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What Is Your Core? Is it linked to the pelvic floor? Does training one make the other work?

What is your core?
Typically, the core is thought to be your stomach/abdominal muscles, and the belief is that these muscles keep your lower back stable. Well, your stomach muscles are made up of rectus abdominis, external abdominal obliques, internal abdominal obliques (the 3 more outer stomach muscles) and transverse abdominis (the most deep abdominal muscle).
The core musculature that should be doing the majority of the work to keep your lumbopelvic area (spine and pelvis) stable is the inner core. Your inner core is made up from muscles that create a cylinder. These are the diaphragm on top, multifidus and other small deep spinal muscles on one side of the cylinder, transverse abdominis on the other side of the cylinder, and the bottom is made of the pelvic floor.
So only the deepest stomach muscle is part of your core.

What is your pelvic floor?
The pelvic floor is part of your core musculature.
The pelvic floor is made of muscles that support your bladder, uterus and bowel.

Function of your deep core muscles verse outer layering muscles.
These deep core muscles are local joint stabilisers, which activate just before you move, to stabilise the segments in your lumbopelvic area. This keeps as even force distribution as possible through these joints, decreasing extra stress through your lower back mainly, but also pelvis and sacral joints.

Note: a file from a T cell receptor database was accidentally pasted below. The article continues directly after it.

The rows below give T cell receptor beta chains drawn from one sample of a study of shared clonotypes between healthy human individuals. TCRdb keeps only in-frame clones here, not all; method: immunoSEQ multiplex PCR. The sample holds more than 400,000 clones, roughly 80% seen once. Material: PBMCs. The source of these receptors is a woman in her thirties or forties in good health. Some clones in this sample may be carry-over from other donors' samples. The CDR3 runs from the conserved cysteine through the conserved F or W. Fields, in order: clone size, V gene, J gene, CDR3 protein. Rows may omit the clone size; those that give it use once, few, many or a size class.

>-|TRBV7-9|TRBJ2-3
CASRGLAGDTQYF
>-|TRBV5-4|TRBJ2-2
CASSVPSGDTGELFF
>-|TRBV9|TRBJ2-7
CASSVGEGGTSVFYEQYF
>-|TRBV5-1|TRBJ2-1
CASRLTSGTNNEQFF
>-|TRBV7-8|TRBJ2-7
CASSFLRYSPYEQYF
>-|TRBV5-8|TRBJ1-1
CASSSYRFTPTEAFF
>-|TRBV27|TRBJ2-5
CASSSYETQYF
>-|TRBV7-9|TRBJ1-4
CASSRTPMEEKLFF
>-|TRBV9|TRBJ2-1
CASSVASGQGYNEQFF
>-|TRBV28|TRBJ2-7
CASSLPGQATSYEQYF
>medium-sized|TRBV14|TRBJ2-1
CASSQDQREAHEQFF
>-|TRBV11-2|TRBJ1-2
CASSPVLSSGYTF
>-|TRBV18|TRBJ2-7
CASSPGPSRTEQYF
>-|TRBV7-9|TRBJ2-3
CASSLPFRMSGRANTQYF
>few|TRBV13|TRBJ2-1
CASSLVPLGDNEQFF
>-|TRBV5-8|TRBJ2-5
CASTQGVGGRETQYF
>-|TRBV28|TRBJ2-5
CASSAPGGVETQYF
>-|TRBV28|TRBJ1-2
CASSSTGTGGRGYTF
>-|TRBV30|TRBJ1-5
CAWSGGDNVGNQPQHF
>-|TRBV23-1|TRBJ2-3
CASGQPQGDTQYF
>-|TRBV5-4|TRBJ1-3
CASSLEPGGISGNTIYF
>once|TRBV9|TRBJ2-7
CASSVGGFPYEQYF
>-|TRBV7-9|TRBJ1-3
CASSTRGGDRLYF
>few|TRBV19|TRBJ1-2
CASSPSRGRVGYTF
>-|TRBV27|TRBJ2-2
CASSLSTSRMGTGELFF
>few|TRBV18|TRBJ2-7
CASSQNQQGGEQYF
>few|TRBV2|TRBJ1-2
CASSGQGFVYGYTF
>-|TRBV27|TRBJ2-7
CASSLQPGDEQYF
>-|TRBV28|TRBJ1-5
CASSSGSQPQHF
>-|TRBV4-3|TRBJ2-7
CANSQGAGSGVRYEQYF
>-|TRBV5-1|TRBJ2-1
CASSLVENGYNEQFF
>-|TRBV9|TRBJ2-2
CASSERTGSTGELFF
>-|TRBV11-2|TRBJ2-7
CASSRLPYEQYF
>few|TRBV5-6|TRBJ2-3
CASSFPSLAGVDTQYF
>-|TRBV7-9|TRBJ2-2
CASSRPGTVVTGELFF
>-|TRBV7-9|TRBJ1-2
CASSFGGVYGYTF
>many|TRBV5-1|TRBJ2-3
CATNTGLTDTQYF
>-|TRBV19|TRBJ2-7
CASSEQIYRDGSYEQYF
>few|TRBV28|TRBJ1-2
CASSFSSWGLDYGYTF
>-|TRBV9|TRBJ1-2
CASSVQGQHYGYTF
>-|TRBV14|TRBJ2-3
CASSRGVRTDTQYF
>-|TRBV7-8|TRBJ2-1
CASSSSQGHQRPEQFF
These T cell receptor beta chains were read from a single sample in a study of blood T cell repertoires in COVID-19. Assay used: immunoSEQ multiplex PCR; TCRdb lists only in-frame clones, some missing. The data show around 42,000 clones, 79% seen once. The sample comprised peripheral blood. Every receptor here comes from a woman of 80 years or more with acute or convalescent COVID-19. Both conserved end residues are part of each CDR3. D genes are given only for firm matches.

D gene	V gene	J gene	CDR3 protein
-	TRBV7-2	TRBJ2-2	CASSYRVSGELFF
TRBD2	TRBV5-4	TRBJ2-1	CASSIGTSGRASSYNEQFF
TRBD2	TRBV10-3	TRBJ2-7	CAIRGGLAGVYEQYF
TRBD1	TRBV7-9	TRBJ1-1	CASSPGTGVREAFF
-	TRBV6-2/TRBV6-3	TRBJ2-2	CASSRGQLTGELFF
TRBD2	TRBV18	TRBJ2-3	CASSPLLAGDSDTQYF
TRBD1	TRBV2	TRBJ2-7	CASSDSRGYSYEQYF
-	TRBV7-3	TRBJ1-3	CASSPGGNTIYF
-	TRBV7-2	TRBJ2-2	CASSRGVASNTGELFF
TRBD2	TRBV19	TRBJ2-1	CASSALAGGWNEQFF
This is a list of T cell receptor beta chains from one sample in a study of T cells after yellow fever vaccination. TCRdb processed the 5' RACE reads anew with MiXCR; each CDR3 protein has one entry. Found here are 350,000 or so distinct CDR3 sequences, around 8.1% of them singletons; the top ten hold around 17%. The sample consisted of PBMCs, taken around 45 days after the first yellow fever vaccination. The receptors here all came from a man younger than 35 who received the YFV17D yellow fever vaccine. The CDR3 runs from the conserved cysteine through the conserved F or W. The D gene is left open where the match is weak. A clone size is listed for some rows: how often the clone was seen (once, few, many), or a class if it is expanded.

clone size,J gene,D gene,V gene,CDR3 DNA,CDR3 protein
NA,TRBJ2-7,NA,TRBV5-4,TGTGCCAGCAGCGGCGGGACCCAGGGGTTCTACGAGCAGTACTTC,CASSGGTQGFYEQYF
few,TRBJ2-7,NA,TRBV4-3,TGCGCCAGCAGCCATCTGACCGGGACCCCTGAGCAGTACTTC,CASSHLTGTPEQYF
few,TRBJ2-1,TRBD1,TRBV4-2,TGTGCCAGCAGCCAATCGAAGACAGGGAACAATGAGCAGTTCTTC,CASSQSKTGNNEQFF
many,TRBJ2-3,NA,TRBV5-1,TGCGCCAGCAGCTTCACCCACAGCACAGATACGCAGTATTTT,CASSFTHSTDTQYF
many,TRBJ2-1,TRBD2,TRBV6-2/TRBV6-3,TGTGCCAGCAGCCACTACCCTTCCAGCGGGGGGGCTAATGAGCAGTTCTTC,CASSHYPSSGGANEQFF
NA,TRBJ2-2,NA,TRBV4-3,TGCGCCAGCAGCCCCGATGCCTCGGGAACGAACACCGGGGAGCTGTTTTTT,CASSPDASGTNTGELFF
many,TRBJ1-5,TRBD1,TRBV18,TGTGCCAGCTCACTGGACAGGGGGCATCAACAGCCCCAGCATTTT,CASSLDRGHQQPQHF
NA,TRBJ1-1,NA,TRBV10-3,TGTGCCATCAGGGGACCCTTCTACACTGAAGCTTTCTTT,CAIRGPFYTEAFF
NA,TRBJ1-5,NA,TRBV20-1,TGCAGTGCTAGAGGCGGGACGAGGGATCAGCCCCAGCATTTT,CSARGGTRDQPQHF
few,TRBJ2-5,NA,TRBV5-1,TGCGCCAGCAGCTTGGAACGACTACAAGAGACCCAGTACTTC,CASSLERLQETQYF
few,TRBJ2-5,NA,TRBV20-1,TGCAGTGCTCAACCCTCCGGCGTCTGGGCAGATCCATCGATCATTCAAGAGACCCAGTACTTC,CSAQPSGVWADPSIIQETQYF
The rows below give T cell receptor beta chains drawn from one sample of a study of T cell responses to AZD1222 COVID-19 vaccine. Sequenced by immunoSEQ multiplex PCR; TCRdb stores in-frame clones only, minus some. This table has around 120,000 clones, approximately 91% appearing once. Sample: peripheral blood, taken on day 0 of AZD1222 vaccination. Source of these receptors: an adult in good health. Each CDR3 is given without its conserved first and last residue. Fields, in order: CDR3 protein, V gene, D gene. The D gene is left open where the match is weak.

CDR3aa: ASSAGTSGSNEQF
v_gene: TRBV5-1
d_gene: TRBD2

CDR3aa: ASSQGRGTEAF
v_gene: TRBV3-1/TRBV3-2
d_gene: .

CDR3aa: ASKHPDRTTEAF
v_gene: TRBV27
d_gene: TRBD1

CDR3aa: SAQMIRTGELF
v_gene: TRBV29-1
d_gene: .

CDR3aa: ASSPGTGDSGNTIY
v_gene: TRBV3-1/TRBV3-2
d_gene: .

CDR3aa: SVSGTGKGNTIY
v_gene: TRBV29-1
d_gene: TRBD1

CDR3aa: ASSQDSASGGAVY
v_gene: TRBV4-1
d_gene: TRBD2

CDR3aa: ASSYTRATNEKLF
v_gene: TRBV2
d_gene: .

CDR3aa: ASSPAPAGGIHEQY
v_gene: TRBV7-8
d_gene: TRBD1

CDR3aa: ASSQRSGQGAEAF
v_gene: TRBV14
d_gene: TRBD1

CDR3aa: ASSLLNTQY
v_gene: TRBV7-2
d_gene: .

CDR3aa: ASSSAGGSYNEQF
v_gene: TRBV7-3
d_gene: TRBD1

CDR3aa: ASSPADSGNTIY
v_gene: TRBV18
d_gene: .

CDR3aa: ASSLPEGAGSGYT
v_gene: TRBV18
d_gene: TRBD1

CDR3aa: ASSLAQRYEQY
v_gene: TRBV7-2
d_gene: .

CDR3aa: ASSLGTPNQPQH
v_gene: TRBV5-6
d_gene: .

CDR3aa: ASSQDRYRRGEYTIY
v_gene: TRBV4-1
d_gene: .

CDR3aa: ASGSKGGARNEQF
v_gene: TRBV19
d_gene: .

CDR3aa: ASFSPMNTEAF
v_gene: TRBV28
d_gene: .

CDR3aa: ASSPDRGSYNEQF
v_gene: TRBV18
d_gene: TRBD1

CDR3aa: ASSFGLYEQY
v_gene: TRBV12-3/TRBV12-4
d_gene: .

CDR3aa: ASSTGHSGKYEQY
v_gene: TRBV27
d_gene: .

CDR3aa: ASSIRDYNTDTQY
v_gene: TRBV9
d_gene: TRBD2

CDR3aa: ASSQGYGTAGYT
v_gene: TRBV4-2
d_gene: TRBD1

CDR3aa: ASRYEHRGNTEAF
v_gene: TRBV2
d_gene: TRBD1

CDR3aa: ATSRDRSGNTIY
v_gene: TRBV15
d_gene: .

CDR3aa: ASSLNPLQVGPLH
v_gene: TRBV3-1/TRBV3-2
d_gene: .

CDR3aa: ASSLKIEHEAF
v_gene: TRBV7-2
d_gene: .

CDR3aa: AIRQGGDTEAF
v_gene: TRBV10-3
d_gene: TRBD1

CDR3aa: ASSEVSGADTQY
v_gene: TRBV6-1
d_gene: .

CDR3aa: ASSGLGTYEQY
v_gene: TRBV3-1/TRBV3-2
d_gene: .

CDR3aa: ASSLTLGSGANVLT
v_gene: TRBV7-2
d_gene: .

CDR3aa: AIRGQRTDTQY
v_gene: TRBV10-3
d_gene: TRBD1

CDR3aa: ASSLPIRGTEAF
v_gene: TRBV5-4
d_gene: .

The outer muscles of your traditionally thought ‘core’ muscles and other muscles of your trunk e.g rectus abdominis (the 6 pack muscle) are what move your trunk, and/or limbs. If these outer trunk muscles play too much of a stabilising role instead of the inner core, more unwanted movement occurs in lumbopelvic area, leading to overuse injuries.

How do transverse abdominis and the pelvic floor musculature work together?
When you inhale, your diaphragm shortens and lowers to expand the lungs. In response, the abdominal wall expands and pelvic floor relaxes, due to the subsequent increase in abdominal pressure.
When you exhale, your diaphragm relaxes while your abdominal wall and pelvic floor contract.
Transverse abdominis and the pelvic floor co-contract together to stabilise your lumbopelic region. They also relax together to control intra-abdominal pressure. Training one will improve the other. Optimally, it’s aimed to have both transverse abdominis and the pelvic floor active while still maintaining normal diaphragm movement with breathing. This motor control in having the right amount of activation at the right times, and enough strength and endurance in these muscles, can all be targeted through exercise.

Adrian Cerra

Adrian completed a Masters of Physiotherapy and Bachelor of Applied Science (Exercise and Sport Science) and a Masters of Physiotherapy at the University of Sydney. Adrian has an extensive sporting background and still participates in soccer, running and weight training. He has a special interest in lower back, neck, shoulder and hip injuries. Adrian uses hands-on manual therapy and dry needling as the main tools for pain relief, and exercise prescription to fix the underlying causes of your injury and prevent recurrence.

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